What does putting the budget on a “path to balance” mean? “You can drive a truck through that loophole,” says one senior GOP aide. Scalise has talked about trading parts of the Ryan budget for increases in the debt ceiling — small tax and spending reforms for small debt-ceiling increases, and big reforms for bigger increases. Boehner would negotiate the details with President Obama, in theory producing some middle-ground deal.
How closely will House leaders stick to the Williamsburg Accord once tensions rise and the debt ceiling approaches? In public remarks, Boehner has said several different things, including promising a debt-ceiling increase only in return for the same amount in cuts and saying that “our goal here is to get this country on a path to balance the budget over ten years.” A spokesman clarified to NRO that no decisions have been made.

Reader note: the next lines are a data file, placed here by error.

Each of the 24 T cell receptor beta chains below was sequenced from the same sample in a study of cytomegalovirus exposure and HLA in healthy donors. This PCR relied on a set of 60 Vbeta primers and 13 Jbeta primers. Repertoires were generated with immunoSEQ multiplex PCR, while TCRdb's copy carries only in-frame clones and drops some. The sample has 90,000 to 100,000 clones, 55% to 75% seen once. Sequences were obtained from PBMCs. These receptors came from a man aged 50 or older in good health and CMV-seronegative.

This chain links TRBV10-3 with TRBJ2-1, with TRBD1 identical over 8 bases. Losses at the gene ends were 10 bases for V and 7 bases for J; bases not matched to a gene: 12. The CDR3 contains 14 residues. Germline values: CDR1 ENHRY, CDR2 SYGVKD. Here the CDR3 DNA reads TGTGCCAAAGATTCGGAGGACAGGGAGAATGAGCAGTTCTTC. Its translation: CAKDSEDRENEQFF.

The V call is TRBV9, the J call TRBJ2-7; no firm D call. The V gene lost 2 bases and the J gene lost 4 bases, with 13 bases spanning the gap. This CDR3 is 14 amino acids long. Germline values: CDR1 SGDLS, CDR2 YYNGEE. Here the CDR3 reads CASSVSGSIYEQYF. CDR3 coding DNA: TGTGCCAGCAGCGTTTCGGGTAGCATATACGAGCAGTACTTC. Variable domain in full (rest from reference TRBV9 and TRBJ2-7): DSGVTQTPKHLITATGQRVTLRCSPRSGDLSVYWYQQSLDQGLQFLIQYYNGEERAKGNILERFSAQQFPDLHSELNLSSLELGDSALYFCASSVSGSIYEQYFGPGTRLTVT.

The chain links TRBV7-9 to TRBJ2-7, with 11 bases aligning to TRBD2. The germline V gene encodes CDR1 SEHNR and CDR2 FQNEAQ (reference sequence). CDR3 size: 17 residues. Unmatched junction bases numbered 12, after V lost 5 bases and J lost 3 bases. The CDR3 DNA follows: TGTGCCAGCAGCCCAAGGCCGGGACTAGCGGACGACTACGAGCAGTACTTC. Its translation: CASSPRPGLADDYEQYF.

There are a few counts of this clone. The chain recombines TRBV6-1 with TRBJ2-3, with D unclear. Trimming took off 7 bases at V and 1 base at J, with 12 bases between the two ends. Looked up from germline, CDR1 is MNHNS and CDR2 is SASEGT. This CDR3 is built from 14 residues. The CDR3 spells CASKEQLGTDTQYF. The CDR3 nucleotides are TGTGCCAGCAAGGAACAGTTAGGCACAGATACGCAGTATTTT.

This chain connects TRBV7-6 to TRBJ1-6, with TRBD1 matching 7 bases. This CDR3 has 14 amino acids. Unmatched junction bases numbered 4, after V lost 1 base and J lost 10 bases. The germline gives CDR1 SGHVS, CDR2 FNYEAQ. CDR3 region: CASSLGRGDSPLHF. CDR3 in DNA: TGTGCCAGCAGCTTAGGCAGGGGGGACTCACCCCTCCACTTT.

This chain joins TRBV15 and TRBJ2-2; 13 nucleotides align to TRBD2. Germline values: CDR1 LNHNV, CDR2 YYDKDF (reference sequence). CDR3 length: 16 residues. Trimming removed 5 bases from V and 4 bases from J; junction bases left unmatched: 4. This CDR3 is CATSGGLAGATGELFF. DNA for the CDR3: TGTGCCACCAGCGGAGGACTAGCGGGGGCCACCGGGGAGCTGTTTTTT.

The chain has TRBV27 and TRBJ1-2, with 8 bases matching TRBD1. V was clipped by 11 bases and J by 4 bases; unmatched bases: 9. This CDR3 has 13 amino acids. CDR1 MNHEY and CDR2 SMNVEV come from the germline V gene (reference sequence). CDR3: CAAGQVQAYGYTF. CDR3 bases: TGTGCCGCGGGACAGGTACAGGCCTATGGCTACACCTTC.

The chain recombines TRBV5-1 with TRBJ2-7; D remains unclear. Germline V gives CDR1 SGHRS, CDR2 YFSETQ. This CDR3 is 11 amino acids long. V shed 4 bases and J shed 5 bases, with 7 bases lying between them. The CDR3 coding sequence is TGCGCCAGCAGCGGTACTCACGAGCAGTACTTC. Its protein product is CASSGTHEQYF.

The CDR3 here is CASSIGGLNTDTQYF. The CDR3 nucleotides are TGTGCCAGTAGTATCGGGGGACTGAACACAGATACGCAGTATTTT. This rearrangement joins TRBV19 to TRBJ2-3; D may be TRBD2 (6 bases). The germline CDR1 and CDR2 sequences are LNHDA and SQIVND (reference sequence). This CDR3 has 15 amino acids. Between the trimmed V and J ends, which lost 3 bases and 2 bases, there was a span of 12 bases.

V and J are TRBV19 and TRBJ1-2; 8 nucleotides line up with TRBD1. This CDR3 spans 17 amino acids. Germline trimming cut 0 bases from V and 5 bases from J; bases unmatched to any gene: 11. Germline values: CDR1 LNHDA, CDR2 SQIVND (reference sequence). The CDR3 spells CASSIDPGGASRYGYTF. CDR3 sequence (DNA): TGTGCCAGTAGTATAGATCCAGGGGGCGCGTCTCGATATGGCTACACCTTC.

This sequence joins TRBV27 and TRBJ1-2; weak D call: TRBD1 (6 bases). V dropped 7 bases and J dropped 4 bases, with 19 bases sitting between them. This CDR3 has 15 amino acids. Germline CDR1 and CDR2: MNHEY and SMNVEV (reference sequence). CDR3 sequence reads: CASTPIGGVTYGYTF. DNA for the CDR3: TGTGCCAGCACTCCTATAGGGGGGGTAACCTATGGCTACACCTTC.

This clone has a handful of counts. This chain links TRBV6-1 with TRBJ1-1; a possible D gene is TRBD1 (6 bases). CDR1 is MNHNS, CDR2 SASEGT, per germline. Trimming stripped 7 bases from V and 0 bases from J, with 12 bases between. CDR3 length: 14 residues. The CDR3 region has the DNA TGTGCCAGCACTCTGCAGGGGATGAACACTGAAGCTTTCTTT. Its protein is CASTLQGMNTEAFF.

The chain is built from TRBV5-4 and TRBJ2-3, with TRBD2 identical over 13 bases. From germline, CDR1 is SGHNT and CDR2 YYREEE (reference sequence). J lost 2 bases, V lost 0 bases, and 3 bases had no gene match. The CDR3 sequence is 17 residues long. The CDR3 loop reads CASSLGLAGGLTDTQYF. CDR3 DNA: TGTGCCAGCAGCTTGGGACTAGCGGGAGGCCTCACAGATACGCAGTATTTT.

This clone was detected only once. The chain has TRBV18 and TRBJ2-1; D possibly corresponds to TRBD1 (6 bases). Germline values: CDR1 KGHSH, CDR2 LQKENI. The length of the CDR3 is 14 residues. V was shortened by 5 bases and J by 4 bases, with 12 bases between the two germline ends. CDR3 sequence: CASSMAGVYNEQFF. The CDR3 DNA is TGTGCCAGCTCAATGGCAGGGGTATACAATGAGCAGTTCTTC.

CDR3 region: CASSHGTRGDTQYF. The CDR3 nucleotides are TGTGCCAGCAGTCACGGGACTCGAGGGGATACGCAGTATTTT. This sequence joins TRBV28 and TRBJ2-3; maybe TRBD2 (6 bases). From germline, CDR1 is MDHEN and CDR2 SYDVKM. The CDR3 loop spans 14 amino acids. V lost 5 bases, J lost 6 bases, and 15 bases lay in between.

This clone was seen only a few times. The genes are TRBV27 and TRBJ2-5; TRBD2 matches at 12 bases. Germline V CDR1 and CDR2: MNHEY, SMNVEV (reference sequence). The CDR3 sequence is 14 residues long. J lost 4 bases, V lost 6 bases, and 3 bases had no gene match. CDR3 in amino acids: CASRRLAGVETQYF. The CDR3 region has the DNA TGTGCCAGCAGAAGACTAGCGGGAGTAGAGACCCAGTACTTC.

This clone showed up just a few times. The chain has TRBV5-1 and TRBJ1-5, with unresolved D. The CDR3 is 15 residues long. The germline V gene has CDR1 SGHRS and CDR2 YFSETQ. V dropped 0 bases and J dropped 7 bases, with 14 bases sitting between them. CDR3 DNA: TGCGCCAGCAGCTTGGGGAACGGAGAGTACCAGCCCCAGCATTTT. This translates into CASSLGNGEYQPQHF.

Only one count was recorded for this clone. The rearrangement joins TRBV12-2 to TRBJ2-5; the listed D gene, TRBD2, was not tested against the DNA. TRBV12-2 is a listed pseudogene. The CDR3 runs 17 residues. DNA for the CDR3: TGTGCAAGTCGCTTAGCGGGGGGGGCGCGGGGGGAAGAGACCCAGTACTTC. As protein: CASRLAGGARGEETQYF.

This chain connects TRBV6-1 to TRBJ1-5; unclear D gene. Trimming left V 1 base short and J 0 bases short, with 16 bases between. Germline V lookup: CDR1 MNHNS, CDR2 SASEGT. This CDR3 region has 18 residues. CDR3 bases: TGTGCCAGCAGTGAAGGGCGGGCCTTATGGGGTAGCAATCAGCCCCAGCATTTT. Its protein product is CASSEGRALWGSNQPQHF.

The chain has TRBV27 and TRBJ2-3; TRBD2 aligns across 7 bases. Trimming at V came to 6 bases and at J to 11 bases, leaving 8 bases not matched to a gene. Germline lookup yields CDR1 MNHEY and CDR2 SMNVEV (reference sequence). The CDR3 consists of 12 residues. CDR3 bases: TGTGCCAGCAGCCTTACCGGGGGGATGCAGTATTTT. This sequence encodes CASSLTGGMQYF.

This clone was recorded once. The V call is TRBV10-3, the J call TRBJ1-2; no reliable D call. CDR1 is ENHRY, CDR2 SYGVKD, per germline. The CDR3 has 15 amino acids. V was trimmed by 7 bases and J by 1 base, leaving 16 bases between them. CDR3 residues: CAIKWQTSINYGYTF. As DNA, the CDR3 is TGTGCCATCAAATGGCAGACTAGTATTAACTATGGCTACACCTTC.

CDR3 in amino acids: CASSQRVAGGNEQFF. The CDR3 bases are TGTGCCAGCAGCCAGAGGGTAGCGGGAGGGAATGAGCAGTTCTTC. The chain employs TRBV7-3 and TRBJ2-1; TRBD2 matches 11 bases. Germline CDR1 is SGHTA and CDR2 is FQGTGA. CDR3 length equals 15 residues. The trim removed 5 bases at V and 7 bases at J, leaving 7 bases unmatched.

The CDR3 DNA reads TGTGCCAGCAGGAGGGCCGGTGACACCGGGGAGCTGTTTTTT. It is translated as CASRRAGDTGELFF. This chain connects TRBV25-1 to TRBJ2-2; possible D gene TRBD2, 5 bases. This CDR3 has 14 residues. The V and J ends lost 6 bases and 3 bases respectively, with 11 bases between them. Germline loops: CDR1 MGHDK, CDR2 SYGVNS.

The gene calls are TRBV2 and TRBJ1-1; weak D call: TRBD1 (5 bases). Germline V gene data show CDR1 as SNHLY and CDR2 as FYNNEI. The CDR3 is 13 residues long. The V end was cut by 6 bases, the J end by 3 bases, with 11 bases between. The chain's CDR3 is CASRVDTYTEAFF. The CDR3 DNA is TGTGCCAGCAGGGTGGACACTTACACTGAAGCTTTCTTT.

House majority leader Eric Cantor says he is on board with tying the debt-ceiling increase to reforms that balance the budget in ten years, calling such an approach “sensible.” He adds, underscoring his desire for urgent reform, “We have a demographic reality of 10,000 Americans turning 65 every day, and a programmatic reality of Medicare being almost 50 percent underfunded.”
Although Boehner and Cantor will be making the final decisions about the debt-ceiling fight, it’s Ryan for whom the expectations are high. “I think the whole episode puts a lot of burden on Ryan — and the rest of the gang, but especially Paul, who got the exact sequencing he wanted to have,” Needham says.
It’s not quite fate of the universe, but when the debt-ceiling fight arrives this fall, much will be riding on the wisdom of Ryan and his allies.
— Jonathan Strong is a political reporter for National Review Online.